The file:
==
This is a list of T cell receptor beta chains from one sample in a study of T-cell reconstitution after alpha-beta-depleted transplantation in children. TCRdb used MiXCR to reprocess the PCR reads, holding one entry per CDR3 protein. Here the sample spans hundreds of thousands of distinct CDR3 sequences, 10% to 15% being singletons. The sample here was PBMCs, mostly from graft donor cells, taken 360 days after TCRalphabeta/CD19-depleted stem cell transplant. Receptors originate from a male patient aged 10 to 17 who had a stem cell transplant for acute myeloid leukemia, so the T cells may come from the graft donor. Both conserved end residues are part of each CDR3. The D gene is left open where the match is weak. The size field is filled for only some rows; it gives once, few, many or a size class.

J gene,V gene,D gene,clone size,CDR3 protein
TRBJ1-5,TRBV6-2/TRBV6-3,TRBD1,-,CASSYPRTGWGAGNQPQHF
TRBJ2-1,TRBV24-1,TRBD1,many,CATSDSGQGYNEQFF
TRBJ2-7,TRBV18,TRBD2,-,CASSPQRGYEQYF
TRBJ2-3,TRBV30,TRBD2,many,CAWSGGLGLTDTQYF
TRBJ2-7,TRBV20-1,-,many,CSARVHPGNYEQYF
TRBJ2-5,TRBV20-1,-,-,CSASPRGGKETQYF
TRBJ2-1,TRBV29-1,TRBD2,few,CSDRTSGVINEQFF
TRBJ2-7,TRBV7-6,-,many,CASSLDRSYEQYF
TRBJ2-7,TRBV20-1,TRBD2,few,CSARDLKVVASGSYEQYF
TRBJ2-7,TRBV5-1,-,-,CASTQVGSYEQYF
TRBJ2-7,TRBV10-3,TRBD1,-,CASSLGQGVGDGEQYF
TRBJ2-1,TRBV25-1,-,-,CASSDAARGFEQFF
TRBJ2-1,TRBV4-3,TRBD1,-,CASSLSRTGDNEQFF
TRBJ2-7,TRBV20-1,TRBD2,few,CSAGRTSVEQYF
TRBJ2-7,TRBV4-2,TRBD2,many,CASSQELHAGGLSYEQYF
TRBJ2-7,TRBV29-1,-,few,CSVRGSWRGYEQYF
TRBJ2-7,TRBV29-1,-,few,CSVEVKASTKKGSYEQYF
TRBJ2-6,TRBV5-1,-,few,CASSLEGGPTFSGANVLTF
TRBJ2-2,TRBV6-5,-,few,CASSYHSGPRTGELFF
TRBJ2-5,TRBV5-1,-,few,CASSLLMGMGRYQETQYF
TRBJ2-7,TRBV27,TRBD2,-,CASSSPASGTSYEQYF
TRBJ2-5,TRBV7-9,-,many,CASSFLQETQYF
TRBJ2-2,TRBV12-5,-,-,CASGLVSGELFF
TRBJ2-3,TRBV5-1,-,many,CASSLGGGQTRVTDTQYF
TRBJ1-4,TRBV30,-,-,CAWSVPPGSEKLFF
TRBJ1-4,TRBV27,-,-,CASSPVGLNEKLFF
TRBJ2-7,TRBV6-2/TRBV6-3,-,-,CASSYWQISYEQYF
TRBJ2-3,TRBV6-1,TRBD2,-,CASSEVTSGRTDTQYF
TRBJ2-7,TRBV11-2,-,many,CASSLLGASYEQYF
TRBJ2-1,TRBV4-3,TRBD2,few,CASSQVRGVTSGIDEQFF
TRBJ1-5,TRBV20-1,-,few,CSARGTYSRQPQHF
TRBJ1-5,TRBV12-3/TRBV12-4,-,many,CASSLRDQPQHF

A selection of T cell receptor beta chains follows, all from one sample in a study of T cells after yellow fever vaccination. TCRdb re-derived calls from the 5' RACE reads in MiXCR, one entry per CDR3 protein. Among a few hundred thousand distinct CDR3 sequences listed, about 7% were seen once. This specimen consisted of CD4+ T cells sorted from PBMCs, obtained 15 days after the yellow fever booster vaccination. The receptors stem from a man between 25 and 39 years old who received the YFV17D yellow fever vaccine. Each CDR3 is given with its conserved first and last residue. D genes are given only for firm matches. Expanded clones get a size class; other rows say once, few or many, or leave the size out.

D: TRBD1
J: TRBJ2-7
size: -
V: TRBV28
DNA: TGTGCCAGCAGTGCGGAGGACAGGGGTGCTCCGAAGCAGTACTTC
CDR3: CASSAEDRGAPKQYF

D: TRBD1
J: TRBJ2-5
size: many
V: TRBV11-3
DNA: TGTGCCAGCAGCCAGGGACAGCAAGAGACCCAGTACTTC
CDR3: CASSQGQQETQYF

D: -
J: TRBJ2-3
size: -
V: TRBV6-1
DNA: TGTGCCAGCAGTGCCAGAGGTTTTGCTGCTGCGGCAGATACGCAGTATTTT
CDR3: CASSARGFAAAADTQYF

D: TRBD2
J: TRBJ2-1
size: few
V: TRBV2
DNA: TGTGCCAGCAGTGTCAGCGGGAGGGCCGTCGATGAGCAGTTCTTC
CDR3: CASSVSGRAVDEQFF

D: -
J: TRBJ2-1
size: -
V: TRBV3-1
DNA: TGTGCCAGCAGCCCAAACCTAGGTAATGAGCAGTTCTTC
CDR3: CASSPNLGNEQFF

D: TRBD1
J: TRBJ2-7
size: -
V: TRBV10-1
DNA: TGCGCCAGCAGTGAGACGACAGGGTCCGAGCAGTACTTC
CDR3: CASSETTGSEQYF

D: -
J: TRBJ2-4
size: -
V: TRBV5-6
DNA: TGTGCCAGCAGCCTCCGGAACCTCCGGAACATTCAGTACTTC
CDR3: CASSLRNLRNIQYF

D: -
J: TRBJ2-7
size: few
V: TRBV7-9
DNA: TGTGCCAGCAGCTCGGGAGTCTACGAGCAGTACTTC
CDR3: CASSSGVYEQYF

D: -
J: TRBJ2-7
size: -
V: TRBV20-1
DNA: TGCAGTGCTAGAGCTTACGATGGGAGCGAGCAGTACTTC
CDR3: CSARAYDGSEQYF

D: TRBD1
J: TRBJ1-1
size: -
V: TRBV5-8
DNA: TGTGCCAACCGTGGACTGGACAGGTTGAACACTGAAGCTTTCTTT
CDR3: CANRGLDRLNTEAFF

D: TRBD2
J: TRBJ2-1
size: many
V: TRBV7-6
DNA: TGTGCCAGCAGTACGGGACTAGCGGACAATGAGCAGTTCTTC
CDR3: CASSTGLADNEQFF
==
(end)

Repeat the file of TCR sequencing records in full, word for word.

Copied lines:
This is a list of T cell receptor beta chains from one sample in a study of T-cell reconstitution after alpha-beta-depleted transplantation in children. TCRdb used MiXCR to reprocess the PCR reads, holding one entry per CDR3 protein. Here the sample spans hundreds of thousands of distinct CDR3 sequences, 10% to 15% being singletons. The sample here was PBMCs, mostly from graft donor cells, taken 360 days after TCRalphabeta/CD19-depleted stem cell transplant. Receptors originate from a male patient aged 10 to 17 who had a stem cell transplant for acute myeloid leukemia, so the T cells may come from the graft donor. Both conserved end residues are part of each CDR3. The D gene is left open where the match is weak. The size field is filled for only some rows; it gives once, few, many or a size class.

J gene,V gene,D gene,clone size,CDR3 protein
TRBJ1-5,TRBV6-2/TRBV6-3,TRBD1,-,CASSYPRTGWGAGNQPQHF
TRBJ2-1,TRBV24-1,TRBD1,many,CATSDSGQGYNEQFF
TRBJ2-7,TRBV18,TRBD2,-,CASSPQRGYEQYF
TRBJ2-3,TRBV30,TRBD2,many,CAWSGGLGLTDTQYF
TRBJ2-7,TRBV20-1,-,many,CSARVHPGNYEQYF
TRBJ2-5,TRBV20-1,-,-,CSASPRGGKETQYF
TRBJ2-1,TRBV29-1,TRBD2,few,CSDRTSGVINEQFF
TRBJ2-7,TRBV7-6,-,many,CASSLDRSYEQYF
TRBJ2-7,TRBV20-1,TRBD2,few,CSARDLKVVASGSYEQYF
TRBJ2-7,TRBV5-1,-,-,CASTQVGSYEQYF
TRBJ2-7,TRBV10-3,TRBD1,-,CASSLGQGVGDGEQYF
TRBJ2-1,TRBV25-1,-,-,CASSDAARGFEQFF
TRBJ2-1,TRBV4-3,TRBD1,-,CASSLSRTGDNEQFF
TRBJ2-7,TRBV20-1,TRBD2,few,CSAGRTSVEQYF
TRBJ2-7,TRBV4-2,TRBD2,many,CASSQELHAGGLSYEQYF
TRBJ2-7,TRBV29-1,-,few,CSVRGSWRGYEQYF
TRBJ2-7,TRBV29-1,-,few,CSVEVKASTKKGSYEQYF
TRBJ2-6,TRBV5-1,-,few,CASSLEGGPTFSGANVLTF
TRBJ2-2,TRBV6-5,-,few,CASSYHSGPRTGELFF
TRBJ2-5,TRBV5-1,-,few,CASSLLMGMGRYQETQYF
TRBJ2-7,TRBV27,TRBD2,-,CASSSPASGTSYEQYF
TRBJ2-5,TRBV7-9,-,many,CASSFLQETQYF
TRBJ2-2,TRBV12-5,-,-,CASGLVSGELFF
TRBJ2-3,TRBV5-1,-,many,CASSLGGGQTRVTDTQYF
TRBJ1-4,TRBV30,-,-,CAWSVPPGSEKLFF
TRBJ1-4,TRBV27,-,-,CASSPVGLNEKLFF
TRBJ2-7,TRBV6-2/TRBV6-3,-,-,CASSYWQISYEQYF
TRBJ2-3,TRBV6-1,TRBD2,-,CASSEVTSGRTDTQYF
TRBJ2-7,TRBV11-2,-,many,CASSLLGASYEQYF
TRBJ2-1,TRBV4-3,TRBD2,few,CASSQVRGVTSGIDEQFF
TRBJ1-5,TRBV20-1,-,few,CSARGTYSRQPQHF
TRBJ1-5,TRBV12-3/TRBV12-4,-,many,CASSLRDQPQHF

A selection of T cell receptor beta chains follows, all from one sample in a study of T cells after yellow fever vaccination. TCRdb re-derived calls from the 5' RACE reads in MiXCR, one entry per CDR3 protein. Among a few hundred thousand distinct CDR3 sequences listed, about 7% were seen once. This specimen consisted of CD4+ T cells sorted from PBMCs, obtained 15 days after the yellow fever booster vaccination. The receptors stem from a man between 25 and 39 years old who received the YFV17D yellow fever vaccine. Each CDR3 is given with its conserved first and last residue. D genes are given only for firm matches. Expanded clones get a size class; other rows say once, few or many, or leave the size out.

D: TRBD1
J: TRBJ2-7
size: -
V: TRBV28
DNA: TGTGCCAGCAGTGCGGAGGACAGGGGTGCTCCGAAGCAGTACTTC
CDR3: CASSAEDRGAPKQYF

D: TRBD1
J: TRBJ2-5
size: many
V: TRBV11-3
DNA: TGTGCCAGCAGCCAGGGACAGCAAGAGACCCAGTACTTC
CDR3: CASSQGQQETQYF

D: -
J: TRBJ2-3
size: -
V: TRBV6-1
DNA: TGTGCCAGCAGTGCCAGAGGTTTTGCTGCTGCGGCAGATACGCAGTATTTT
CDR3: CASSARGFAAAADTQYF

D: TRBD2
J: TRBJ2-1
size: few
V: TRBV2
DNA: TGTGCCAGCAGTGTCAGCGGGAGGGCCGTCGATGAGCAGTTCTTC
CDR3: CASSVSGRAVDEQFF

D: -
J: TRBJ2-1
size: -
V: TRBV3-1
DNA: TGTGCCAGCAGCCCAAACCTAGGTAATGAGCAGTTCTTC
CDR3: CASSPNLGNEQFF

D: TRBD1
J: TRBJ2-7
size: -
V: TRBV10-1
DNA: TGCGCCAGCAGTGAGACGACAGGGTCCGAGCAGTACTTC
CDR3: CASSETTGSEQYF

D: -
J: TRBJ2-4
size: -
V: TRBV5-6
DNA: TGTGCCAGCAGCCTCCGGAACCTCCGGAACATTCAGTACTTC
CDR3: CASSLRNLRNIQYF

D: -
J: TRBJ2-7
size: few
V: TRBV7-9
DNA: TGTGCCAGCAGCTCGGGAGTCTACGAGCAGTACTTC
CDR3: CASSSGVYEQYF

D: -
J: TRBJ2-7
size: -
V: TRBV20-1
DNA: TGCAGTGCTAGAGCTTACGATGGGAGCGAGCAGTACTTC
CDR3: CSARAYDGSEQYF

D: TRBD1
J: TRBJ1-1
size: -
V: TRBV5-8
DNA: TGTGCCAACCGTGGACTGGACAGGTTGAACACTGAAGCTTTCTTT
CDR3: CANRGLDRLNTEAFF

D: TRBD2
J: TRBJ2-1
size: many
V: TRBV7-6
DNA: TGTGCCAGCAGTACGGGACTAGCGGACAATGAGCAGTTCTTC
CDR3: CASSTGLADNEQFF